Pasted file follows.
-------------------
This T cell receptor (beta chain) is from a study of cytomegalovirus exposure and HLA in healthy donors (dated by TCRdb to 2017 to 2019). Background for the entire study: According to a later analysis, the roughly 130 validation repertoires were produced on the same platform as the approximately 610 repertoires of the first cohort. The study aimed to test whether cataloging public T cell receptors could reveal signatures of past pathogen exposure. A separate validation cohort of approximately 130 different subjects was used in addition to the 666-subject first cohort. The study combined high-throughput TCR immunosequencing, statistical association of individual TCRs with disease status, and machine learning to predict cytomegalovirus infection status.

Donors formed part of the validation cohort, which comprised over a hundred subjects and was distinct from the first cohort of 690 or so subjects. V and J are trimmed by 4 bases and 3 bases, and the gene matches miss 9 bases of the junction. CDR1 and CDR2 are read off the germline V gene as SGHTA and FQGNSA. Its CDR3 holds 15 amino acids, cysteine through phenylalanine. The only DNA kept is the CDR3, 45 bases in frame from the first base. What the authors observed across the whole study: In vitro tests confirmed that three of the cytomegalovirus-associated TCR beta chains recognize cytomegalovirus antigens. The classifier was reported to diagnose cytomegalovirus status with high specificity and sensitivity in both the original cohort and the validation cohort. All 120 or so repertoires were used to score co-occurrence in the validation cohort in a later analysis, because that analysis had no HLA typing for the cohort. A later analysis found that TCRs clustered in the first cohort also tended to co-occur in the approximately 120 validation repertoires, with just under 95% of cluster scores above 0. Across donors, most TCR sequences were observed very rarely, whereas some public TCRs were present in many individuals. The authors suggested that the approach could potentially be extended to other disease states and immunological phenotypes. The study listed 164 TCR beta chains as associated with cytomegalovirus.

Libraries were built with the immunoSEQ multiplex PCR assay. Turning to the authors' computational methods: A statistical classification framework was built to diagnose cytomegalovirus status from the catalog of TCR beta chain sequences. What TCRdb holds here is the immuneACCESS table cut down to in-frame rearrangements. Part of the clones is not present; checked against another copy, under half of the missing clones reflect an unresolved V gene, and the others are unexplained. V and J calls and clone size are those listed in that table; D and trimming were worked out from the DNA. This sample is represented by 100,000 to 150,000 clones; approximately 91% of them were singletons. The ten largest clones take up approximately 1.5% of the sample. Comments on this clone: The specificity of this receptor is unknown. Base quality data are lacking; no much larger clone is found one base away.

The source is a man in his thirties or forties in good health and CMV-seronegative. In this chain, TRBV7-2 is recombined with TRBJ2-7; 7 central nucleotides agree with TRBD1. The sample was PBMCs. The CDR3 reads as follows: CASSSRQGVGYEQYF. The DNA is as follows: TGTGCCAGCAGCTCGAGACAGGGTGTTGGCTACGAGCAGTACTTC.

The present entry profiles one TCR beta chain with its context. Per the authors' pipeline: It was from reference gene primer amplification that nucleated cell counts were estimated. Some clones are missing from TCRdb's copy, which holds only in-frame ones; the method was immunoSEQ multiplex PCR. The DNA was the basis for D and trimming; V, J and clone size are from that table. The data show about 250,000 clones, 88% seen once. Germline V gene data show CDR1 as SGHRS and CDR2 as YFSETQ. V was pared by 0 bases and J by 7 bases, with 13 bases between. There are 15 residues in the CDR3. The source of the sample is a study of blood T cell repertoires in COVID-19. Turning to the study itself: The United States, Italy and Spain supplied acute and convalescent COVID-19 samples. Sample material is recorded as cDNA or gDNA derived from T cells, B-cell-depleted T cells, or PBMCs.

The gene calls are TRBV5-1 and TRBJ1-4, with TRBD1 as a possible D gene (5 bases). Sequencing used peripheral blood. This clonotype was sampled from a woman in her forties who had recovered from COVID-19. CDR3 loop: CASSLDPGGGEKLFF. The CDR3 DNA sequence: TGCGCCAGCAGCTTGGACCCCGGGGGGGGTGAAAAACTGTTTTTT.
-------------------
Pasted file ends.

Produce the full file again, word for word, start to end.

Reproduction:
This T cell receptor (beta chain) is from a study of cytomegalovirus exposure and HLA in healthy donors (dated by TCRdb to 2017 to 2019). Background for the entire study: According to a later analysis, the roughly 130 validation repertoires were produced on the same platform as the approximately 610 repertoires of the first cohort. The study aimed to test whether cataloging public T cell receptors could reveal signatures of past pathogen exposure. A separate validation cohort of approximately 130 different subjects was used in addition to the 666-subject first cohort. The study combined high-throughput TCR immunosequencing, statistical association of individual TCRs with disease status, and machine learning to predict cytomegalovirus infection status.

Donors formed part of the validation cohort, which comprised over a hundred subjects and was distinct from the first cohort of 690 or so subjects. V and J are trimmed by 4 bases and 3 bases, and the gene matches miss 9 bases of the junction. CDR1 and CDR2 are read off the germline V gene as SGHTA and FQGNSA. Its CDR3 holds 15 amino acids, cysteine through phenylalanine. The only DNA kept is the CDR3, 45 bases in frame from the first base. What the authors observed across the whole study: In vitro tests confirmed that three of the cytomegalovirus-associated TCR beta chains recognize cytomegalovirus antigens. The classifier was reported to diagnose cytomegalovirus status with high specificity and sensitivity in both the original cohort and the validation cohort. All 120 or so repertoires were used to score co-occurrence in the validation cohort in a later analysis, because that analysis had no HLA typing for the cohort. A later analysis found that TCRs clustered in the first cohort also tended to co-occur in the approximately 120 validation repertoires, with just under 95% of cluster scores above 0. Across donors, most TCR sequences were observed very rarely, whereas some public TCRs were present in many individuals. The authors suggested that the approach could potentially be extended to other disease states and immunological phenotypes. The study listed 164 TCR beta chains as associated with cytomegalovirus.

Libraries were built with the immunoSEQ multiplex PCR assay. Turning to the authors' computational methods: A statistical classification framework was built to diagnose cytomegalovirus status from the catalog of TCR beta chain sequences. What TCRdb holds here is the immuneACCESS table cut down to in-frame rearrangements. Part of the clones is not present; checked against another copy, under half of the missing clones reflect an unresolved V gene, and the others are unexplained. V and J calls and clone size are those listed in that table; D and trimming were worked out from the DNA. This sample is represented by 100,000 to 150,000 clones; approximately 91% of them were singletons. The ten largest clones take up approximately 1.5% of the sample. Comments on this clone: The specificity of this receptor is unknown. Base quality data are lacking; no much larger clone is found one base away.

The source is a man in his thirties or forties in good health and CMV-seronegative. In this chain, TRBV7-2 is recombined with TRBJ2-7; 7 central nucleotides agree with TRBD1. The sample was PBMCs. The CDR3 reads as follows: CASSSRQGVGYEQYF. The DNA is as follows: TGTGCCAGCAGCTCGAGACAGGGTGTTGGCTACGAGCAGTACTTC.

The present entry profiles one TCR beta chain with its context. Per the authors' pipeline: It was from reference gene primer amplification that nucleated cell counts were estimated. Some clones are missing from TCRdb's copy, which holds only in-frame ones; the method was immunoSEQ multiplex PCR. The DNA was the basis for D and trimming; V, J and clone size are from that table. The data show about 250,000 clones, 88% seen once. Germline V gene data show CDR1 as SGHRS and CDR2 as YFSETQ. V was pared by 0 bases and J by 7 bases, with 13 bases between. There are 15 residues in the CDR3. The source of the sample is a study of blood T cell repertoires in COVID-19. Turning to the study itself: The United States, Italy and Spain supplied acute and convalescent COVID-19 samples. Sample material is recorded as cDNA or gDNA derived from T cells, B-cell-depleted T cells, or PBMCs.

The gene calls are TRBV5-1 and TRBJ1-4, with TRBD1 as a possible D gene (5 bases). Sequencing used peripheral blood. This clonotype was sampled from a woman in her forties who had recovered from COVID-19. CDR3 loop: CASSLDPGGGEKLFF. The CDR3 DNA sequence: TGCGCCAGCAGCTTGGACCCCGGGGGGGGTGAAAAACTGTTTTTT.